I fell asleep with no problems whatsoever, got caught up in some intense dreaming until just before 11:00 and woke up feeling rested and refreshed. I think I’m back in step now; I’ll just have to avoid the urge to nap after dinner. As soon as I can, I’m buying a treadmill. It’s something everyone in the house can use and I’ll definitely get my use out of it. Hopefully, some new work I’ve been offered will come through soon...

A cynical feeling I had yesterday has lifted. Wonder what the hell that was? I always listen to these inner messages, but I thing that sometimes they’re just left over funk from other situations. Perhaps yesterday’s was just the last dregs of my recent illness, I don’t know, but today I feel better about the things that are going on in my life. And I should be. Nothing’s sucking right now. More precisely, everything is incredibly wonderful!

We just signed and turned in our final two-year lease with our landlord. We started leasing from him in August 2000; a nice little house over on Virginia Avenue, where our yard was visited by box turtles, rabbits, deer and fox and where we liked to sit on the front porch on summer nights, watching the fireflies.

In 2004 we moved into our current house, a new, beautiful 2800-sf place even more in the country, but in a private, seven-house development. Fireflies are hard to come by out here, but because we’re nestled between Boomer lake and two large ponds, we get plenty of mosquitoes. And the only wildlife I’ve seen here are rabbits and stray cats. There are a lot of birds, but I no longer see my beloved cardinals, a breed that used to nest in the cedar grove across Virginia Avenue from our last house. You have to understand that in California there are no cardinals or fireflies, even in the Santa Ynez Valley where I grew up on a ranch. These simple things make me happy. Anyway, we’re now contracted to stay in this house until July 29, 2009.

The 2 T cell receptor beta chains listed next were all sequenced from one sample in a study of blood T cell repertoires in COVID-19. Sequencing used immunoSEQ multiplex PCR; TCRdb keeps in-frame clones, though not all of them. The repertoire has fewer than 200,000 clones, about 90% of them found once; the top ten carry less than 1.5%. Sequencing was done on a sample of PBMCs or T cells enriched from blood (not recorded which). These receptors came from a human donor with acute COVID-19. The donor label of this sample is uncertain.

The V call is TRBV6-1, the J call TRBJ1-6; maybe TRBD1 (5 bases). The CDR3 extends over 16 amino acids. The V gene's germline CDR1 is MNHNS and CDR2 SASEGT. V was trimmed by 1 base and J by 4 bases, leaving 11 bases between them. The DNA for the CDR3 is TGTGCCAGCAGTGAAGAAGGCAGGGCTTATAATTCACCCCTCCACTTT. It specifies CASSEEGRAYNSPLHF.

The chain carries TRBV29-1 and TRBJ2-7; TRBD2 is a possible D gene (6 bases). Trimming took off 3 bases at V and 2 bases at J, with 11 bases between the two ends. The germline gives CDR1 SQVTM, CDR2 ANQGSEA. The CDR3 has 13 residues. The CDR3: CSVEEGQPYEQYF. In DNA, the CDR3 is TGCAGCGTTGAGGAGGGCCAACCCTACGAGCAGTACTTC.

I remember one warm summer night in particular when Nettl and I sat on the front porch of the Virginia house and contemplated buying it. We talked about the picket fence we would put up, the room we’d build above the garage, and the French doors we’d install off of the living room. Staying in Stillwater didn’t seem like such a bad idea back then, or after we moved into this house and thought about staying here. After all, when you’re with the one you love and have family and friends, one place is as good as another. Then we went to Vienna—a second trip for both of us. As we sat in one of our favorite cafes, we realized that Oklahoma would never be an option. Never was, really. There was no going back to the small-town mindset to which we’d adapted due to wanting to raise out kids in a relatively safe and homespun area.

So now we begin preparing for life as a couple, sans kids and elderly parents. This stage of my life is drawing to a close and, although I had a difficult time adjusting to raising a second family in my 50s, I find I’m already hurting. Next school term it’ll just be the girls, and the year after that it’ll just be Heather, then, the evitable will happen: they’ll all be out. This family phase of my life didn’t last very long, but I’m so happy I got to experience it. And I guess I’ll be able to look forward to the kids coming home with their new families when that time comes, but for now, I’m still planning menus, closing toilet lids, wiping fingerprints off of the fridge door and wondering who drank my apple juice.